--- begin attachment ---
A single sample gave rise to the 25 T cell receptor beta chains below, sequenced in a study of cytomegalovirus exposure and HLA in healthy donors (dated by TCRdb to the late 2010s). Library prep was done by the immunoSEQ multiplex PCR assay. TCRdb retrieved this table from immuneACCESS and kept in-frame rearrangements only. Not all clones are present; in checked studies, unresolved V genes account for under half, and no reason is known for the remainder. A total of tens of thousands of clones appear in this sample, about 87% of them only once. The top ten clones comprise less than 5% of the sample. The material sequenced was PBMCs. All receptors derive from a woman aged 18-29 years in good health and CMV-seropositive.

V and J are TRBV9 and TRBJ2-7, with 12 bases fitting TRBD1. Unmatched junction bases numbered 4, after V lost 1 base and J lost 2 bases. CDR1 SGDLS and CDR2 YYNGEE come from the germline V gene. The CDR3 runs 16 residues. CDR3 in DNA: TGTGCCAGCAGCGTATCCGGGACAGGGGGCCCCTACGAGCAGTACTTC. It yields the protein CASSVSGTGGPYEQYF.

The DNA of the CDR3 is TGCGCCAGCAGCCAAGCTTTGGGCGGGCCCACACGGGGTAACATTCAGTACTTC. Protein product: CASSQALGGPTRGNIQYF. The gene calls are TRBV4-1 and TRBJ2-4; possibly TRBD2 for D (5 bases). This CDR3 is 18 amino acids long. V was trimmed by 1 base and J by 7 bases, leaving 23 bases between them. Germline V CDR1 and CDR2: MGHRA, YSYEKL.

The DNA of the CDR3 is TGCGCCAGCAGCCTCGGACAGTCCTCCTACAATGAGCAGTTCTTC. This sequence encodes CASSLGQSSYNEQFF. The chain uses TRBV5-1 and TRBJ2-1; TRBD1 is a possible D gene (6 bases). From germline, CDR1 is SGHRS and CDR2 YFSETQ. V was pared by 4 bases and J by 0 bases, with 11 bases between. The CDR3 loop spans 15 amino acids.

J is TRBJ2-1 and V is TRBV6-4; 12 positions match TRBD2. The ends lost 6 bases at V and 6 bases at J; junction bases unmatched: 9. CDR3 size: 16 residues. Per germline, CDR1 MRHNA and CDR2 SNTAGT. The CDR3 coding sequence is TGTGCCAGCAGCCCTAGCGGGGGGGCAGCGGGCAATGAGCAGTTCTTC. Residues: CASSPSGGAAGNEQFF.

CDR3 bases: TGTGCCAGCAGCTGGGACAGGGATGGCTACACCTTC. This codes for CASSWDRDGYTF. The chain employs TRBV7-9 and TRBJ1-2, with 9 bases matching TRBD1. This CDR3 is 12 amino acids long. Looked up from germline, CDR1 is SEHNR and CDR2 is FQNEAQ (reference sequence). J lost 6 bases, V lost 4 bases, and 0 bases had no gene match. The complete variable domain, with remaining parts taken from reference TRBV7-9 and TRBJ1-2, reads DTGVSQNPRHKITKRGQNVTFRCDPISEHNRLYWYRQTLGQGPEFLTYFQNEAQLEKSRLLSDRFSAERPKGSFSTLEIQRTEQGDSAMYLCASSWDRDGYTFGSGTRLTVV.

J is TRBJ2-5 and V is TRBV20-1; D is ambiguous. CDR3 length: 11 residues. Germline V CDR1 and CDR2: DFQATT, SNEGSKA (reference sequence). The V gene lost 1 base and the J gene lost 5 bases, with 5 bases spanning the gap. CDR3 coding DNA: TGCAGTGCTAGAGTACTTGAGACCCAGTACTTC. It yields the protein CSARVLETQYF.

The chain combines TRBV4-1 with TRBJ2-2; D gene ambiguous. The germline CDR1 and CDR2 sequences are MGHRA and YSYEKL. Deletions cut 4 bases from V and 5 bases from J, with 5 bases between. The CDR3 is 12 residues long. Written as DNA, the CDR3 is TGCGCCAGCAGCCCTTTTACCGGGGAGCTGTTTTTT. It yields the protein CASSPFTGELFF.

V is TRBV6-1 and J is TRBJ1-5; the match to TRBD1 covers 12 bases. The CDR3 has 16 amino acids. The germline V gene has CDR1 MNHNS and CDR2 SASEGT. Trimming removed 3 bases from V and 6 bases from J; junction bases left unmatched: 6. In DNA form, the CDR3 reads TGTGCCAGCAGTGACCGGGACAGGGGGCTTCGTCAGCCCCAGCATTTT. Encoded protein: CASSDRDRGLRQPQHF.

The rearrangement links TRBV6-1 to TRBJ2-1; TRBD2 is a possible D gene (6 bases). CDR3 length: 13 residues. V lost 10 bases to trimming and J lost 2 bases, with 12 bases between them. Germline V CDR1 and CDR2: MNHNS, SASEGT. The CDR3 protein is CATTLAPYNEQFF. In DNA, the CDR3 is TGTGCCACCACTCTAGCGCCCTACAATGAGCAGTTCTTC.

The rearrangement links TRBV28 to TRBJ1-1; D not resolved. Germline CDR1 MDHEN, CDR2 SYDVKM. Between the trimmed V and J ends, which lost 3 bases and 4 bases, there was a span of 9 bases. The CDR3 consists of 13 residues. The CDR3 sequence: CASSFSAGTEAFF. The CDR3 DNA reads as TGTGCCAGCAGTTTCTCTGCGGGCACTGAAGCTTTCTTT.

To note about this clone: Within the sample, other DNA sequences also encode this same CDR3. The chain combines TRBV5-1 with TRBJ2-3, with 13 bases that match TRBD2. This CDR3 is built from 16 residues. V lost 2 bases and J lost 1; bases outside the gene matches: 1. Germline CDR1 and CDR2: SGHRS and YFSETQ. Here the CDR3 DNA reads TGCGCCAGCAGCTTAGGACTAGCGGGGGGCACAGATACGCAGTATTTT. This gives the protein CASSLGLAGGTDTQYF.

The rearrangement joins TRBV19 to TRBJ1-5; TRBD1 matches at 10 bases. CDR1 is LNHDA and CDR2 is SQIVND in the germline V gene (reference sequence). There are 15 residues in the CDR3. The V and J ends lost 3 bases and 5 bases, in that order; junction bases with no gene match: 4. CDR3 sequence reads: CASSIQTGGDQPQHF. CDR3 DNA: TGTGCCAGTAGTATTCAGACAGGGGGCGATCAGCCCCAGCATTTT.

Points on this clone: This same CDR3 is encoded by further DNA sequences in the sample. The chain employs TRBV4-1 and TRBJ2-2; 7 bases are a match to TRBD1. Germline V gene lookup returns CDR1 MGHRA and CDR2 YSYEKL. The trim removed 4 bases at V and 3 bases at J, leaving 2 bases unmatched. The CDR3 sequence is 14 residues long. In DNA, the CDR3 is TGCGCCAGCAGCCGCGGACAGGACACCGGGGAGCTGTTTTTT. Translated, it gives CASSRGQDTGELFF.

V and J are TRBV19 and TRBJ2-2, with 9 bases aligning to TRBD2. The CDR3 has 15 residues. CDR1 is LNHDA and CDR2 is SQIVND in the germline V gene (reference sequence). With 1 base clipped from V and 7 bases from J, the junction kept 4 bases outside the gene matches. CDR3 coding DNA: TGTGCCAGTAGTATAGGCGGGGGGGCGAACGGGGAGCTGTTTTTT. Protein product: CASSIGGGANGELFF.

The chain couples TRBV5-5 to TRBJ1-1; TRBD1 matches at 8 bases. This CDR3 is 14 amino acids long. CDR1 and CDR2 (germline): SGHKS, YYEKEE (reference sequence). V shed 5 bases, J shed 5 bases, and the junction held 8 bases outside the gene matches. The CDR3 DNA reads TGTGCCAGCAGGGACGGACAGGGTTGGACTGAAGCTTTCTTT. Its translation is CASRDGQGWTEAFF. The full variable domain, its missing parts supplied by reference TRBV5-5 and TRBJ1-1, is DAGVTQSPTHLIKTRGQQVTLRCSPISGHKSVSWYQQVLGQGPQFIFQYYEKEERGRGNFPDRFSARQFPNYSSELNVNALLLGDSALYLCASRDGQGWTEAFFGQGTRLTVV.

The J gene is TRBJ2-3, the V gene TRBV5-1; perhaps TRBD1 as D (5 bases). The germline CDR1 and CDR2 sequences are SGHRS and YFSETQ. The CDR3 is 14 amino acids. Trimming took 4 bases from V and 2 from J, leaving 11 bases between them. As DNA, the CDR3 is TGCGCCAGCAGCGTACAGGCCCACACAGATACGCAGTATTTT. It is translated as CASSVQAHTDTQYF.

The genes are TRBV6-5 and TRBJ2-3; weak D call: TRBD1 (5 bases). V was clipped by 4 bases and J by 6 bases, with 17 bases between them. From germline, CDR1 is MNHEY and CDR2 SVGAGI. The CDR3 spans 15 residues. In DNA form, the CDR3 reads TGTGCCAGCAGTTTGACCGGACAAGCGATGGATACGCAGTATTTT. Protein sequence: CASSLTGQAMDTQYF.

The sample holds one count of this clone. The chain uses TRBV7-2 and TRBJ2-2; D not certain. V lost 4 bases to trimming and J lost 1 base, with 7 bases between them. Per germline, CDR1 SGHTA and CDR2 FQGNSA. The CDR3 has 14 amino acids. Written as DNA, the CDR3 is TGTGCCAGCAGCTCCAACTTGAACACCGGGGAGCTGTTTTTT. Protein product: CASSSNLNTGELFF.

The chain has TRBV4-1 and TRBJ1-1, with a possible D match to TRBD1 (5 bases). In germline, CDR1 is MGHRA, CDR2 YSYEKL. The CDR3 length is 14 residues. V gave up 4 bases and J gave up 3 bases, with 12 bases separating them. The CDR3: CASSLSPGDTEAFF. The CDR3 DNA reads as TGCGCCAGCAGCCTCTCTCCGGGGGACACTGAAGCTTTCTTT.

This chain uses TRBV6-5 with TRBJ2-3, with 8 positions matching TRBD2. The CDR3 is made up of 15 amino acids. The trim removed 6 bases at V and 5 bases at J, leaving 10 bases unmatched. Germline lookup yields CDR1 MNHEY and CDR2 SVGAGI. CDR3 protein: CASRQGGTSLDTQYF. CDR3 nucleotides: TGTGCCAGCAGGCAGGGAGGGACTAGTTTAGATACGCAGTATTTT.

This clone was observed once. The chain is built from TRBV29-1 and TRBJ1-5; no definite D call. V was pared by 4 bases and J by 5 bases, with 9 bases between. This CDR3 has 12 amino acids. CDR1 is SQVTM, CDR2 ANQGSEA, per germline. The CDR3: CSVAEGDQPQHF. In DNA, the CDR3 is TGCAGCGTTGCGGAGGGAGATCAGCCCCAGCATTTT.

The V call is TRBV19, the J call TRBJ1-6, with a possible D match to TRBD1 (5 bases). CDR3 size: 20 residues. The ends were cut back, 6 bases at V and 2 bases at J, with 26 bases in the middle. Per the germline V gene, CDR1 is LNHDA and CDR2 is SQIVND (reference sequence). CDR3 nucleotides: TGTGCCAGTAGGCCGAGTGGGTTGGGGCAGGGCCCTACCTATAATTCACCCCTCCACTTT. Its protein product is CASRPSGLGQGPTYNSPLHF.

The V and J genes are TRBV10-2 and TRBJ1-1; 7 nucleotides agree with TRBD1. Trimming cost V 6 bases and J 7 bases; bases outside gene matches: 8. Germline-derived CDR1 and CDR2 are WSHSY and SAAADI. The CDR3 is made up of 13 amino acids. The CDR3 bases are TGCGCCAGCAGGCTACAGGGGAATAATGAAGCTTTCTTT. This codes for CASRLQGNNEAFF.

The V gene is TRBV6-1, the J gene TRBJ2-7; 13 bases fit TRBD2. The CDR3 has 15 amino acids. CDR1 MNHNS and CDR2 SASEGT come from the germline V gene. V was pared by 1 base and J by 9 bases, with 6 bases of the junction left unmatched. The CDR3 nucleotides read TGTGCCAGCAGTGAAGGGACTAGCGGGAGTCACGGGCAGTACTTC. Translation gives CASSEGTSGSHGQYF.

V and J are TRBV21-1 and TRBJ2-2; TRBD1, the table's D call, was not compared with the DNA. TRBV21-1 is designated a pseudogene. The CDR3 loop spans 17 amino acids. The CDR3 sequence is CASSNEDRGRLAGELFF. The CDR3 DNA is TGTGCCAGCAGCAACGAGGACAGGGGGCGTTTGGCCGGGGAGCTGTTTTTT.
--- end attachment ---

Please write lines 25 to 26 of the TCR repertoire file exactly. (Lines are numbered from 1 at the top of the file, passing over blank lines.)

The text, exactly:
The V gene is TRBV6-1, the J gene TRBJ2-7; 13 bases fit TRBD2. The CDR3 has 15 amino acids. CDR1 MNHNS and CDR2 SASEGT come from the germline V gene. V was pared by 1 base and J by 9 bases, with 6 bases of the junction left unmatched. The CDR3 nucleotides read TGTGCCAGCAGTGAAGGGACTAGCGGGAGTCACGGGCAGTACTTC. Translation gives CASSEGTSGSHGQYF.

V and J are TRBV21-1 and TRBJ2-2; TRBD1, the table's D call, was not compared with the DNA. TRBV21-1 is designated a pseudogene. The CDR3 loop spans 17 amino acids. The CDR3 sequence is CASSNEDRGRLAGELFF. The CDR3 DNA is TGTGCCAGCAGCAACGAGGACAGGGGGCGTTTGGCCGGGGAGCTGTTTTTT.